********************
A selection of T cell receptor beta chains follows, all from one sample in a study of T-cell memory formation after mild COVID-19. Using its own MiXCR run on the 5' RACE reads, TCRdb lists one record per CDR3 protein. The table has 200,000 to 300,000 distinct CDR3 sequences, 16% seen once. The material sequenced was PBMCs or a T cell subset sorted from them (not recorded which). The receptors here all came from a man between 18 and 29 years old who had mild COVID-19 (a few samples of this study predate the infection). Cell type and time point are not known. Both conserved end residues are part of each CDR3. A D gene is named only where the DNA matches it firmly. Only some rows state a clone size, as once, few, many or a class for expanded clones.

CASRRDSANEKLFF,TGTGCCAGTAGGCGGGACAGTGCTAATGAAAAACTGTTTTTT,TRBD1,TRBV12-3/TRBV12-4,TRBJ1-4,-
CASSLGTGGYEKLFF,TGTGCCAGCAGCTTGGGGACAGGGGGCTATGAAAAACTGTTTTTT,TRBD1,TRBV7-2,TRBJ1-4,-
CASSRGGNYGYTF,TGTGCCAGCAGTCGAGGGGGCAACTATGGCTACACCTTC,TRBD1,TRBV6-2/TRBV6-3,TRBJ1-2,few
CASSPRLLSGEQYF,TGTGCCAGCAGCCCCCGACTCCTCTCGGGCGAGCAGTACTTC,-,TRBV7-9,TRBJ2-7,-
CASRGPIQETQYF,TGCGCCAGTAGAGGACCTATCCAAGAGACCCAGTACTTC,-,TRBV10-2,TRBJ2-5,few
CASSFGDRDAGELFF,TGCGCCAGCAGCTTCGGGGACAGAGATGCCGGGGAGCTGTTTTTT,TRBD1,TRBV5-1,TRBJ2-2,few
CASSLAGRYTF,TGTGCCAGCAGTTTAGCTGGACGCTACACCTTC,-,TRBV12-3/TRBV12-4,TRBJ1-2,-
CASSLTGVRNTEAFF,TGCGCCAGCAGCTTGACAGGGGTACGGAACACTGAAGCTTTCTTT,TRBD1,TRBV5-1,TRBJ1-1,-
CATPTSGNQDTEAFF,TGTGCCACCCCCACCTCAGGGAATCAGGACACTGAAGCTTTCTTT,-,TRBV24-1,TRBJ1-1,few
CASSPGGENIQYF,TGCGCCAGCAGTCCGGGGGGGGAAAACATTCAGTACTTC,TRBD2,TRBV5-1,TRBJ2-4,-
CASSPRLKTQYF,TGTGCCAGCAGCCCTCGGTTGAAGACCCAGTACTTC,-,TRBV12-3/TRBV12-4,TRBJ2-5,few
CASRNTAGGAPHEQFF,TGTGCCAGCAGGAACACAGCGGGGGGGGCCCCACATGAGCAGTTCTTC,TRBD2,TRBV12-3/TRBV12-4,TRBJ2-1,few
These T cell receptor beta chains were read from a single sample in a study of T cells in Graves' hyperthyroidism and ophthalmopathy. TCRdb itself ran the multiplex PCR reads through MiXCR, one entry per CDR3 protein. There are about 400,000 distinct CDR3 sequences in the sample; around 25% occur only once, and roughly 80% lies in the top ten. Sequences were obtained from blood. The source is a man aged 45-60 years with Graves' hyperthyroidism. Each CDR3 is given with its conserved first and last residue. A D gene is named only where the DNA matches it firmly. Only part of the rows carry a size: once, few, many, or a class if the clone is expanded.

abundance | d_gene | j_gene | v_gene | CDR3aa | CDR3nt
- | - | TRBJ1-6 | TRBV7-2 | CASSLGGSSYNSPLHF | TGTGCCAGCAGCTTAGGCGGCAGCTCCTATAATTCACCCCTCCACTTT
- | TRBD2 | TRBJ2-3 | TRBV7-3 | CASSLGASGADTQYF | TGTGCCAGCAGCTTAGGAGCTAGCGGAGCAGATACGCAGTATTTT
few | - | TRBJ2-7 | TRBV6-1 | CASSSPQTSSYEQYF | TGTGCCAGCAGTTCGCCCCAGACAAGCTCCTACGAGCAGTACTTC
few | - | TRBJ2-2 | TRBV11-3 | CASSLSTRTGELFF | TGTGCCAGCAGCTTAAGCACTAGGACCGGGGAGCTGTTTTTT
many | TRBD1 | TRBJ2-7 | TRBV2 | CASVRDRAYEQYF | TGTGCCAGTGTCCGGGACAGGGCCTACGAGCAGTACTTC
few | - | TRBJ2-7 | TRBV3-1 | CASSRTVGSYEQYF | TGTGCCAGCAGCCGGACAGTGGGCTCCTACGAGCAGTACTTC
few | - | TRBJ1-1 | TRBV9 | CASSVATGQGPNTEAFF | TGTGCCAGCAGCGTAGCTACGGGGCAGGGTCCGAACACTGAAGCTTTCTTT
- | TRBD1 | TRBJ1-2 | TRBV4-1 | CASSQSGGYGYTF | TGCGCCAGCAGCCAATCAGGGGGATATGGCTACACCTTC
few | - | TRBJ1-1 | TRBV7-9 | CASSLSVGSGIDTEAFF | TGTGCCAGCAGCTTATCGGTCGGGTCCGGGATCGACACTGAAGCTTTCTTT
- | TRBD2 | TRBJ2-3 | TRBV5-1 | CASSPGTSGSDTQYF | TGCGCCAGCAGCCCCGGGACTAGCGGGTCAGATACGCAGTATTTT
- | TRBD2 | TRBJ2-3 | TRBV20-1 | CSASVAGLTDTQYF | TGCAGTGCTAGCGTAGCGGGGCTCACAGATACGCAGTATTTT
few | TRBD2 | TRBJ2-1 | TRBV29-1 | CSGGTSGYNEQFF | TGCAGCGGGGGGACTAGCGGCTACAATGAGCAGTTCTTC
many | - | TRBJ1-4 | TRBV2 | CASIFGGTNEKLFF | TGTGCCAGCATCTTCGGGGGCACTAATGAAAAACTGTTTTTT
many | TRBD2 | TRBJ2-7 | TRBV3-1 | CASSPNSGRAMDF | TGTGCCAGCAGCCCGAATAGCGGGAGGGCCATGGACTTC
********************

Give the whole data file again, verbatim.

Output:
A selection of T cell receptor beta chains follows, all from one sample in a study of T-cell memory formation after mild COVID-19. Using its own MiXCR run on the 5' RACE reads, TCRdb lists one record per CDR3 protein. The table has 200,000 to 300,000 distinct CDR3 sequences, 16% seen once. The material sequenced was PBMCs or a T cell subset sorted from them (not recorded which). The receptors here all came from a man between 18 and 29 years old who had mild COVID-19 (a few samples of this study predate the infection). Cell type and time point are not known. Both conserved end residues are part of each CDR3. A D gene is named only where the DNA matches it firmly. Only some rows state a clone size, as once, few, many or a class for expanded clones.

CASRRDSANEKLFF,TGTGCCAGTAGGCGGGACAGTGCTAATGAAAAACTGTTTTTT,TRBD1,TRBV12-3/TRBV12-4,TRBJ1-4,-
CASSLGTGGYEKLFF,TGTGCCAGCAGCTTGGGGACAGGGGGCTATGAAAAACTGTTTTTT,TRBD1,TRBV7-2,TRBJ1-4,-
CASSRGGNYGYTF,TGTGCCAGCAGTCGAGGGGGCAACTATGGCTACACCTTC,TRBD1,TRBV6-2/TRBV6-3,TRBJ1-2,few
CASSPRLLSGEQYF,TGTGCCAGCAGCCCCCGACTCCTCTCGGGCGAGCAGTACTTC,-,TRBV7-9,TRBJ2-7,-
CASRGPIQETQYF,TGCGCCAGTAGAGGACCTATCCAAGAGACCCAGTACTTC,-,TRBV10-2,TRBJ2-5,few
CASSFGDRDAGELFF,TGCGCCAGCAGCTTCGGGGACAGAGATGCCGGGGAGCTGTTTTTT,TRBD1,TRBV5-1,TRBJ2-2,few
CASSLAGRYTF,TGTGCCAGCAGTTTAGCTGGACGCTACACCTTC,-,TRBV12-3/TRBV12-4,TRBJ1-2,-
CASSLTGVRNTEAFF,TGCGCCAGCAGCTTGACAGGGGTACGGAACACTGAAGCTTTCTTT,TRBD1,TRBV5-1,TRBJ1-1,-
CATPTSGNQDTEAFF,TGTGCCACCCCCACCTCAGGGAATCAGGACACTGAAGCTTTCTTT,-,TRBV24-1,TRBJ1-1,few
CASSPGGENIQYF,TGCGCCAGCAGTCCGGGGGGGGAAAACATTCAGTACTTC,TRBD2,TRBV5-1,TRBJ2-4,-
CASSPRLKTQYF,TGTGCCAGCAGCCCTCGGTTGAAGACCCAGTACTTC,-,TRBV12-3/TRBV12-4,TRBJ2-5,few
CASRNTAGGAPHEQFF,TGTGCCAGCAGGAACACAGCGGGGGGGGCCCCACATGAGCAGTTCTTC,TRBD2,TRBV12-3/TRBV12-4,TRBJ2-1,few
These T cell receptor beta chains were read from a single sample in a study of T cells in Graves' hyperthyroidism and ophthalmopathy. TCRdb itself ran the multiplex PCR reads through MiXCR, one entry per CDR3 protein. There are about 400,000 distinct CDR3 sequences in the sample; around 25% occur only once, and roughly 80% lies in the top ten. Sequences were obtained from blood. The source is a man aged 45-60 years with Graves' hyperthyroidism. Each CDR3 is given with its conserved first and last residue. A D gene is named only where the DNA matches it firmly. Only part of the rows carry a size: once, few, many, or a class if the clone is expanded.

abundance | d_gene | j_gene | v_gene | CDR3aa | CDR3nt
- | - | TRBJ1-6 | TRBV7-2 | CASSLGGSSYNSPLHF | TGTGCCAGCAGCTTAGGCGGCAGCTCCTATAATTCACCCCTCCACTTT
- | TRBD2 | TRBJ2-3 | TRBV7-3 | CASSLGASGADTQYF | TGTGCCAGCAGCTTAGGAGCTAGCGGAGCAGATACGCAGTATTTT
few | - | TRBJ2-7 | TRBV6-1 | CASSSPQTSSYEQYF | TGTGCCAGCAGTTCGCCCCAGACAAGCTCCTACGAGCAGTACTTC
few | - | TRBJ2-2 | TRBV11-3 | CASSLSTRTGELFF | TGTGCCAGCAGCTTAAGCACTAGGACCGGGGAGCTGTTTTTT
many | TRBD1 | TRBJ2-7 | TRBV2 | CASVRDRAYEQYF | TGTGCCAGTGTCCGGGACAGGGCCTACGAGCAGTACTTC
few | - | TRBJ2-7 | TRBV3-1 | CASSRTVGSYEQYF | TGTGCCAGCAGCCGGACAGTGGGCTCCTACGAGCAGTACTTC
few | - | TRBJ1-1 | TRBV9 | CASSVATGQGPNTEAFF | TGTGCCAGCAGCGTAGCTACGGGGCAGGGTCCGAACACTGAAGCTTTCTTT
- | TRBD1 | TRBJ1-2 | TRBV4-1 | CASSQSGGYGYTF | TGCGCCAGCAGCCAATCAGGGGGATATGGCTACACCTTC
few | - | TRBJ1-1 | TRBV7-9 | CASSLSVGSGIDTEAFF | TGTGCCAGCAGCTTATCGGTCGGGTCCGGGATCGACACTGAAGCTTTCTTT
- | TRBD2 | TRBJ2-3 | TRBV5-1 | CASSPGTSGSDTQYF | TGCGCCAGCAGCCCCGGGACTAGCGGGTCAGATACGCAGTATTTT
- | TRBD2 | TRBJ2-3 | TRBV20-1 | CSASVAGLTDTQYF | TGCAGTGCTAGCGTAGCGGGGCTCACAGATACGCAGTATTTT
few | TRBD2 | TRBJ2-1 | TRBV29-1 | CSGGTSGYNEQFF | TGCAGCGGGGGGACTAGCGGCTACAATGAGCAGTTCTTC
many | - | TRBJ1-4 | TRBV2 | CASIFGGTNEKLFF | TGTGCCAGCATCTTCGGGGGCACTAATGAAAAACTGTTTTTT
many | TRBD2 | TRBJ2-7 | TRBV3-1 | CASSPNSGRAMDF | TGTGCCAGCAGCCCGAATAGCGGGAGGGCCATGGACTTC